Third, to alleviate concerns that omitted variables drive both the timing of corporate executives’ meetings with federal officials and stock returns, we exploit the election of Donald J. Trump as the 45th President of the United States as a shock to political access. Firms with access to the Obama administration experience significantly lower stock returns following the release of the election result than otherwise similar firms. The economic magnitude is nontrivial as well: after controlling for various factors that are likely correlated with firms’ political activities, such as campaign contributions, lobbying expenses, and government contracts, the stocks of firms with access to the Obama administration underperform the stocks of otherwise similar firms by about 80 basis points in the three days immediately following the election. This result helps alleviate the concern that the observed valuation effects associated with political access are driven by confounding factors that are correlated with both the timing of the meetings and stock returns.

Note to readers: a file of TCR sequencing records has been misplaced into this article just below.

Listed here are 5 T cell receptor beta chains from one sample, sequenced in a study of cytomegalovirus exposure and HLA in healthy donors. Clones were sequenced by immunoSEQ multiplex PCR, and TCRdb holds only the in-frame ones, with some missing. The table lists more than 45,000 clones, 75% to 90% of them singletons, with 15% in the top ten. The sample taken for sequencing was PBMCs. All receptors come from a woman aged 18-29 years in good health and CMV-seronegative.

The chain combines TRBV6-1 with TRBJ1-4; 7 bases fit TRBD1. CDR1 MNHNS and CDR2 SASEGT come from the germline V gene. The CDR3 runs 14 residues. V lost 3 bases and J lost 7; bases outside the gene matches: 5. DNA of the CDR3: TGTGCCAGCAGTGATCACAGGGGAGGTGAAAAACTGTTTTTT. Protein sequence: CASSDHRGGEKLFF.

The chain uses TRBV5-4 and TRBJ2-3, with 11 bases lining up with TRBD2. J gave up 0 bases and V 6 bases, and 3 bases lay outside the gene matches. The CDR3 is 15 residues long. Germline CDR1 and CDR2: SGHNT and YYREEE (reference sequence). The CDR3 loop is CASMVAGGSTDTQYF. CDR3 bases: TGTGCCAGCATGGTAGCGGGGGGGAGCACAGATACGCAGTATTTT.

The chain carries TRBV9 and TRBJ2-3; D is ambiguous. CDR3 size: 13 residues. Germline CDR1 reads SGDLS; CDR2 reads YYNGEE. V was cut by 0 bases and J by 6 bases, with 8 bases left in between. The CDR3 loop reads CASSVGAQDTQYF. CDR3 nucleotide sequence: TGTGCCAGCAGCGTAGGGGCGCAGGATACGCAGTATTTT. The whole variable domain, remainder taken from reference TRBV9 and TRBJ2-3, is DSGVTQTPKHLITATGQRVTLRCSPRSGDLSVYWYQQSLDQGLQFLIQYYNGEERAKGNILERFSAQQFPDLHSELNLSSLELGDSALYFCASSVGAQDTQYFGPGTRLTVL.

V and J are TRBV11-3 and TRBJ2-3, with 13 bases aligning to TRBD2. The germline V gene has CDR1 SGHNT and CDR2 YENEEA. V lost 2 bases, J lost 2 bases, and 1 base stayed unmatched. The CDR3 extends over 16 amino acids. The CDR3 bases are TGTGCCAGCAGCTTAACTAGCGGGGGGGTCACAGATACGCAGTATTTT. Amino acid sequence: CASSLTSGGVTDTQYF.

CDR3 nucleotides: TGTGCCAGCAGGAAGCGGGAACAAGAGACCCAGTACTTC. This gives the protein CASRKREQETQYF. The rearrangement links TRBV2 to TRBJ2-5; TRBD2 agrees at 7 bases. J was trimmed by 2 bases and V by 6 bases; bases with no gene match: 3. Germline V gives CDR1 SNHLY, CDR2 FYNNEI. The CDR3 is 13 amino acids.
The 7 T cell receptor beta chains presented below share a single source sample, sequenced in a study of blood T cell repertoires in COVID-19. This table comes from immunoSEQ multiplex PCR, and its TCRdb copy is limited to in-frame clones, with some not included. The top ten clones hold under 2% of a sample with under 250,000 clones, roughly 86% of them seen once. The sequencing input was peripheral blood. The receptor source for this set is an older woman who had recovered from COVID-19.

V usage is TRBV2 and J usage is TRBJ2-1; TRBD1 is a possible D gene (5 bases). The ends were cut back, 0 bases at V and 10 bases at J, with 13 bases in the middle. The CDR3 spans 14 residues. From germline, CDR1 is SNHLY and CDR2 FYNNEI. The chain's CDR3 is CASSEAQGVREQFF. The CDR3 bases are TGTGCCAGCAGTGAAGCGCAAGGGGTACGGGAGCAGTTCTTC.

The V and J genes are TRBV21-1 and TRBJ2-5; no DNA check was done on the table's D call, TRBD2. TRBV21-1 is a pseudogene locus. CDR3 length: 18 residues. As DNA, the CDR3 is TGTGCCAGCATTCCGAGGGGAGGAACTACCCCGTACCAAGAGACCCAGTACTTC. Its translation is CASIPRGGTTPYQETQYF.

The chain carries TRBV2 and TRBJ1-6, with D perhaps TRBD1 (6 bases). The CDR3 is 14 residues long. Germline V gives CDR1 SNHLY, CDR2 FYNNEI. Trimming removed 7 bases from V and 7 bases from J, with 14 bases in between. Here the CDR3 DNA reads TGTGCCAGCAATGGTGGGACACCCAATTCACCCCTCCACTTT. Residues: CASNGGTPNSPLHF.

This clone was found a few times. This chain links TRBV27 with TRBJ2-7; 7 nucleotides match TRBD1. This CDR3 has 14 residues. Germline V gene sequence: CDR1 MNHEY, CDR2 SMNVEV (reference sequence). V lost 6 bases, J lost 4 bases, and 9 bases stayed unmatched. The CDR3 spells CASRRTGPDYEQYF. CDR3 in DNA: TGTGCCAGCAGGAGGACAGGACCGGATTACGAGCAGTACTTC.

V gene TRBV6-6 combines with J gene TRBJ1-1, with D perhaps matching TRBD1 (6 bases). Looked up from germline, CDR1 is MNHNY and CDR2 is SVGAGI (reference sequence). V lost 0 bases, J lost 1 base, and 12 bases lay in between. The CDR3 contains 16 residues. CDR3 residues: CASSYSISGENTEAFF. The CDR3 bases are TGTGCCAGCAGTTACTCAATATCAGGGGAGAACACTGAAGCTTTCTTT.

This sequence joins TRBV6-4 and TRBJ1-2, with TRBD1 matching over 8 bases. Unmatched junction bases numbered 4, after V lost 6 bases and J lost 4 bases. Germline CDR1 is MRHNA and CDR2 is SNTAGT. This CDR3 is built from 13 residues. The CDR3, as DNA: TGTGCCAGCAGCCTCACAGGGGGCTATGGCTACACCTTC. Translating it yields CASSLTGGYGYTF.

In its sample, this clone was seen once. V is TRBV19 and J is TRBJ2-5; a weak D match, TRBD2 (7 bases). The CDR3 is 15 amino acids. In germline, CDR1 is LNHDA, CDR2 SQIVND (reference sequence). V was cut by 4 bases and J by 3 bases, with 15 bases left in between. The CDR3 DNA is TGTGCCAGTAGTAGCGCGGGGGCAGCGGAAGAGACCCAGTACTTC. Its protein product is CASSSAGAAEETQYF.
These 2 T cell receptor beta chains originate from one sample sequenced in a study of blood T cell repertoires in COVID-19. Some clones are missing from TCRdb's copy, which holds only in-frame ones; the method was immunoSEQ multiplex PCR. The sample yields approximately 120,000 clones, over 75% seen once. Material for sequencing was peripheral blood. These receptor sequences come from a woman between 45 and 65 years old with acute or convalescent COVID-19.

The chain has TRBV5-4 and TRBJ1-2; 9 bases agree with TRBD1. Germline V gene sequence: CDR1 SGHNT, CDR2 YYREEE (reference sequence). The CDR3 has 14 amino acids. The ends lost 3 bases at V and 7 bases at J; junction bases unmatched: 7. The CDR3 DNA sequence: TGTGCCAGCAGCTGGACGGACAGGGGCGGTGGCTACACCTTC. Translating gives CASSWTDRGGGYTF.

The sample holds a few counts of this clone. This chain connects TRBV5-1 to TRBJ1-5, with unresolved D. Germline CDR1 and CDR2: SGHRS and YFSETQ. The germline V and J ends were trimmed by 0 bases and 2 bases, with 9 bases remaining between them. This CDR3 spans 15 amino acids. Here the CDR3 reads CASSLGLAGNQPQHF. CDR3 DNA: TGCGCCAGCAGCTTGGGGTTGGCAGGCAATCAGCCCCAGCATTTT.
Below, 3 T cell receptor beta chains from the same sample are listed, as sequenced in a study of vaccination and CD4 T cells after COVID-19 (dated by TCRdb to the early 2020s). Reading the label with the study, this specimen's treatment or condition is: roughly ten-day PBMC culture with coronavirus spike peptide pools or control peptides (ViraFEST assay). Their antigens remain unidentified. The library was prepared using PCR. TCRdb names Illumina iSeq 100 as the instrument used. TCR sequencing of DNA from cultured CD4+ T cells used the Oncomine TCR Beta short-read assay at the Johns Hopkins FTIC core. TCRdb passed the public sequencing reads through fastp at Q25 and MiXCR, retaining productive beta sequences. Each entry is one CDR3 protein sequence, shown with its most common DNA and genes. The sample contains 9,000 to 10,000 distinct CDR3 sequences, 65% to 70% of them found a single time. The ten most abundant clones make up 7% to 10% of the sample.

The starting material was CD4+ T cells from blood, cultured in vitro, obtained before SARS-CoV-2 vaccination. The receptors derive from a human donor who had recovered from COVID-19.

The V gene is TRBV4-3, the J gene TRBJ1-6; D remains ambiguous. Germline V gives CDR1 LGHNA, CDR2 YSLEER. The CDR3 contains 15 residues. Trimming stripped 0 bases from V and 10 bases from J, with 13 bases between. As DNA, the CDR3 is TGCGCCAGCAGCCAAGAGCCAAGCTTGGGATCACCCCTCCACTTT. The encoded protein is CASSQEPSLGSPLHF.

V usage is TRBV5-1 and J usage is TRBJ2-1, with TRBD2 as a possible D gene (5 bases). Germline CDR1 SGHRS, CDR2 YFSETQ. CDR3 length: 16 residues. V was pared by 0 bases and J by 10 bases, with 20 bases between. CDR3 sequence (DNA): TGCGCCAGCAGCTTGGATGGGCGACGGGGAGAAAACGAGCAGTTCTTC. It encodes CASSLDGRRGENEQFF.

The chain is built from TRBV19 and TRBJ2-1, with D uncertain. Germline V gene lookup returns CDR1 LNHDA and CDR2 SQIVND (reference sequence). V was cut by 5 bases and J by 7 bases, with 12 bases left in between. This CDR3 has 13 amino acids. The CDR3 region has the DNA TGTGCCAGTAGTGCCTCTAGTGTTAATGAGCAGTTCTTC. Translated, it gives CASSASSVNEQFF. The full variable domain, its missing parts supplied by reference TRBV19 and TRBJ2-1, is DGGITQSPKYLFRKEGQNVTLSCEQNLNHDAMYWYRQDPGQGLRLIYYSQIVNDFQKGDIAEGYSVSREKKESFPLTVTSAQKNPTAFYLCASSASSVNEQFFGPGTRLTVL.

Last, we identify several channels through which political access enhances firm value. Using a matched sample of firms with political access (treatment firms) and those without (control firms), we find that treatment firms, relative to control firms, receive more government contracts following the meetings than before the meetings. The economic magnitude of this effect is nontrivial. For example, assuming a profit margin of 12 percent for winning bids in procurement contracts, the profits generated from incremental contract volume due to political access represent a gain of about 0.09 percent for the average firm’s stock, which is about 11 percent of the average 51‐​day CAR around White House visits. We also find evidence suggesting that treatment firms secure more regulatory relief following the meetings than before the meetings. Furthermore, there is evidence that the investment of treatment firms becomes less negatively affected by political uncertainty after the meetings.

This research brief is based on Jeffrey R. Brown and Jiekun Huang, “All the President’s Friends: Political Access and Firm Value,” NBER Working Paper no. 23356, April 2017, http://​www​.nber​.org/ papers/​w22356.

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About the Authors

Jeffrey R. Brown, University of Illinois at Urbana–Champaign, and Jiekun Huang, University of Illinois at Urbana–Champaign.